During our stay in Beijing we visited the Great Wall of China, as expected! However, we fancied a trip away from the hustle and bustle of Beijing. Not so easy to find on one of the Wonders of the World…or so we thought! Read on to find out how we had the Great Wall of China to ourselves!
Don’t Take a Group Tour
If you want unimpeded views, free of other pesky tourists you will certainly struggle if you have taken a bus there with 40 of said tourists. Opt for the DIY method which is almost always easier than it appears and makes for a more interesting adventure!
Don’t Go in High Season
This is a fairly obvious one! The Great Wall of China draws 10 million visitors per year, making it a world favourite tourist attraction.
Summer is the busiest time to visit China, however also be wary that Chinese New Year falls at the beginning of February. New Year is a notoriously busy period due to all the Chinese travelling home. It’s also worth noting that weekends and public holidays will be much busier!
Winter is the least popular time to visit the wall as it can be snowy, icy and pretty cold.
That does mean that you’re more likely to have it all to yourself though!
We went in January, so very much the low season. It was a bit cold, but we experienced brilliant sunshine and very favourable temperatures for the time of year.
Don’t Go to a Touristy Section
Given that the wall is super popular, you can still encounter hundreds of people. Even if you go in the Winter time! The more popular sections like Badaling are busy all year due to its proximity to Beijing. This section therefore boasts very well established tours and transit options.
If you go to a more remote section, bingo: you will almost certainly have more privacy.
Jinshanling: How to Get There
We decided to go to Jinshanling! Jinshanling is a partially restored section of the wall, around 80 miles outside of Beijing in Luanping County. It is in the mountains so boasts stunning views and has plenty of beacon & watch towers to explore. Plus it has a cable car to the highest point. Which serves as a fun extra or a valuable option for those needing more accessible entry.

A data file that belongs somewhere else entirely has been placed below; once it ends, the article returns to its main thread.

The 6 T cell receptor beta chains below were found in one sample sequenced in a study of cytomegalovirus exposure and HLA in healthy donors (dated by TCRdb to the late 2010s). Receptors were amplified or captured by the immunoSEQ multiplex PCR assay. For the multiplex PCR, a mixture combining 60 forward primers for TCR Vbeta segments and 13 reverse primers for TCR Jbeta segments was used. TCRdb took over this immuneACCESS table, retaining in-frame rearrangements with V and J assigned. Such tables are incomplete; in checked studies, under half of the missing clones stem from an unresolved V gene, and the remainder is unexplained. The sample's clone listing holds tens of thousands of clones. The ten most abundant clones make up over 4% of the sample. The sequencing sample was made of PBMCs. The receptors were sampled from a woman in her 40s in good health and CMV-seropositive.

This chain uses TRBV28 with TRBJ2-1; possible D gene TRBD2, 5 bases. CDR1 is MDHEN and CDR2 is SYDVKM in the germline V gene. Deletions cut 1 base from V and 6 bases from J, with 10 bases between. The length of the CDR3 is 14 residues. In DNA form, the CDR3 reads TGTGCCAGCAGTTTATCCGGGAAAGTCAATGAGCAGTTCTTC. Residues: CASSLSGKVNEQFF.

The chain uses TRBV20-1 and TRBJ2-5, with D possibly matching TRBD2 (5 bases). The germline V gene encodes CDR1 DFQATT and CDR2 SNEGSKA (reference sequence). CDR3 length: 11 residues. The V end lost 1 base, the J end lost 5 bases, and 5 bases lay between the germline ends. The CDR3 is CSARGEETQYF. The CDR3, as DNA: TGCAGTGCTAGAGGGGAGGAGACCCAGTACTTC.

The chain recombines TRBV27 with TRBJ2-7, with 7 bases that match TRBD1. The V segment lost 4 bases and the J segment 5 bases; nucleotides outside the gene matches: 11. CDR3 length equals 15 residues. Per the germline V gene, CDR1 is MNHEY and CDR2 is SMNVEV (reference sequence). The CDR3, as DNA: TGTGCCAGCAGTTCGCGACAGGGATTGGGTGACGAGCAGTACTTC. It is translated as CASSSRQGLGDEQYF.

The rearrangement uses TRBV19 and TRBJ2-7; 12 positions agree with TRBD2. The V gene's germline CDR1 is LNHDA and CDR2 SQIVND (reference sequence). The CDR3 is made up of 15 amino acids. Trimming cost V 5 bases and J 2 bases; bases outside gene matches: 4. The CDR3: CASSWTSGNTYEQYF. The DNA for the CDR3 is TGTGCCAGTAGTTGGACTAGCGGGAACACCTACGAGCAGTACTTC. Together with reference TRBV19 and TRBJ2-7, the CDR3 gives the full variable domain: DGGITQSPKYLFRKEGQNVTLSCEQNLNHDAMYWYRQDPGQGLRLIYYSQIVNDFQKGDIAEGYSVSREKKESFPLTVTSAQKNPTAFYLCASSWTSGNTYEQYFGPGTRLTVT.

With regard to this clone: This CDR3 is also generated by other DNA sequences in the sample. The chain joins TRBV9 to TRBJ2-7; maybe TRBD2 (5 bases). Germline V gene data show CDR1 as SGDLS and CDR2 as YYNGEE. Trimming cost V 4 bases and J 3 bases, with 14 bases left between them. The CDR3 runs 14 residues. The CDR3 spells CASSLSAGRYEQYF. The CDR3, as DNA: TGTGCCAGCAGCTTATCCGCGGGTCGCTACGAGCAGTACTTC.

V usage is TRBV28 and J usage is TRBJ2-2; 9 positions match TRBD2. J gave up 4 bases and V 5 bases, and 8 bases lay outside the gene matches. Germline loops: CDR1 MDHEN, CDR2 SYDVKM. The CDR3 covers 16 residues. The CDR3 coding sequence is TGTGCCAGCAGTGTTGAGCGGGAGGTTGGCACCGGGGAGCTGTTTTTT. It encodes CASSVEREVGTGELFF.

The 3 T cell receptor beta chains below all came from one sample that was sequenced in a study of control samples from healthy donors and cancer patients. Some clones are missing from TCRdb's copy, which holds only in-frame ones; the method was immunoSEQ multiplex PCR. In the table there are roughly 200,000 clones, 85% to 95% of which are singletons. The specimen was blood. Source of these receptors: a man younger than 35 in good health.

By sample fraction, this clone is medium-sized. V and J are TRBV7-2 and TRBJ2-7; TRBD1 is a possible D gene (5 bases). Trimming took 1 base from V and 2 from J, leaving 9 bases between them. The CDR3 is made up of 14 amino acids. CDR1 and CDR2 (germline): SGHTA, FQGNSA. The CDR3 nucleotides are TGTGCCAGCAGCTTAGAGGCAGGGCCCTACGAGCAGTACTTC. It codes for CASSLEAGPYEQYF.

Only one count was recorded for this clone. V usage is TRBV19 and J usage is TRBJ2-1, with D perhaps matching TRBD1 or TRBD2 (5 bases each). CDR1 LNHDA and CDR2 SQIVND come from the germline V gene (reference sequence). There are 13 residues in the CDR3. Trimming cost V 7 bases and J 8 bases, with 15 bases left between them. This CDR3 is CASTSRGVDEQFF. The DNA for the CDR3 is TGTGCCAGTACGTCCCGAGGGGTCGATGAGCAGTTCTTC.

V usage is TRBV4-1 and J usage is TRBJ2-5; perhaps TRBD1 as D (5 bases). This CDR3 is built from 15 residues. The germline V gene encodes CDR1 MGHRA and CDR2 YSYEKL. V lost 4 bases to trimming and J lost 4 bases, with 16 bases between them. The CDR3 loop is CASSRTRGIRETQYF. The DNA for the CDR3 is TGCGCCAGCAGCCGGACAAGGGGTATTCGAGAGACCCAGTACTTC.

To help us, we managed to find this blog which was unbelievably helpful in our planning; providing invaluable information regarding opening times and transport.
There are several options but for Low Season you must take a public bus. Here’s a direct quote from the webpage we used:
You may take a coach to Luanping from Wangjing West Subway Station, and get off at Jinshanling Service Area. Duration is about 100 minutes and ticket price is CNY 32 per person. Then, take a free shuttle bus to either gate of the scenic area. You can also hike from the Service Area to the scenic area; the distance is about 1.3 miles.
This info was great and really helped but…
We still had trouble finding the bus resulting in us missing the bus twice (it comes every 40 minutes).
Instructions to get to the bus stop
I can’t remember what letter subway exit you need but make sure you walk over a bridge, from which you will be able to see lots of buses! As you step outside the station you will need to take a left. The first right turn that is obviously a bus station / stop is the one you need.
It isn’t far down. By keeping right and walking towards the queue areas you will be able to find the stop for a coach to Luanping. You won’t see any latin words, just Chinese characters. However, we found it quite easy to work out which one said Luanping by comparing to our phone translation. There won’t be any mention of Jinshanling on signage but make sure you check with the bus officials that it is going there just in case!
You will also need to bring a form of ID, as it will be checked before getting on the bus.
Missing Shuttle Bus!
When we arrived at Jinshangling Service Area we couldn’t find the shuttle bus. We asked the local bus official and she insisted it did not exist at this time of year.
We pondered for a while about what to do. A persistent taxi driver (or more appropriately: random bloke in a car) offered to drive us for 100CYN each way.
This seemed a little steep especially for a destination supposedly only 1.3 miles away. We considered walking, but struggled to find the correct road and were reluctant to risk it given we had lost so much time already.
We finally paid the £6 daily fee for some internet to assess the situation. When google said the walk would take over 2 hours we decided to pay the price and get the taxi!
It turned out that google was mis-informed (who knew?) and the walk would have only taken around 45 minutes, by our estimation. We considered walking back but our driver was waiting for us so we felt we should go back with him.
It might be that this is just a summer shuttle or it could be totally dis-continued – either way, factor in that extra money and expect to have to taxi it if you don’t fancy walking!
To be honest, there isn’t really any new information in this post! All is readily available online to be honest – but I hope these extra tips will be of some use if you want to know how to have the Great Wall of China to yourself!
What you think?
Let me know in the comments section!
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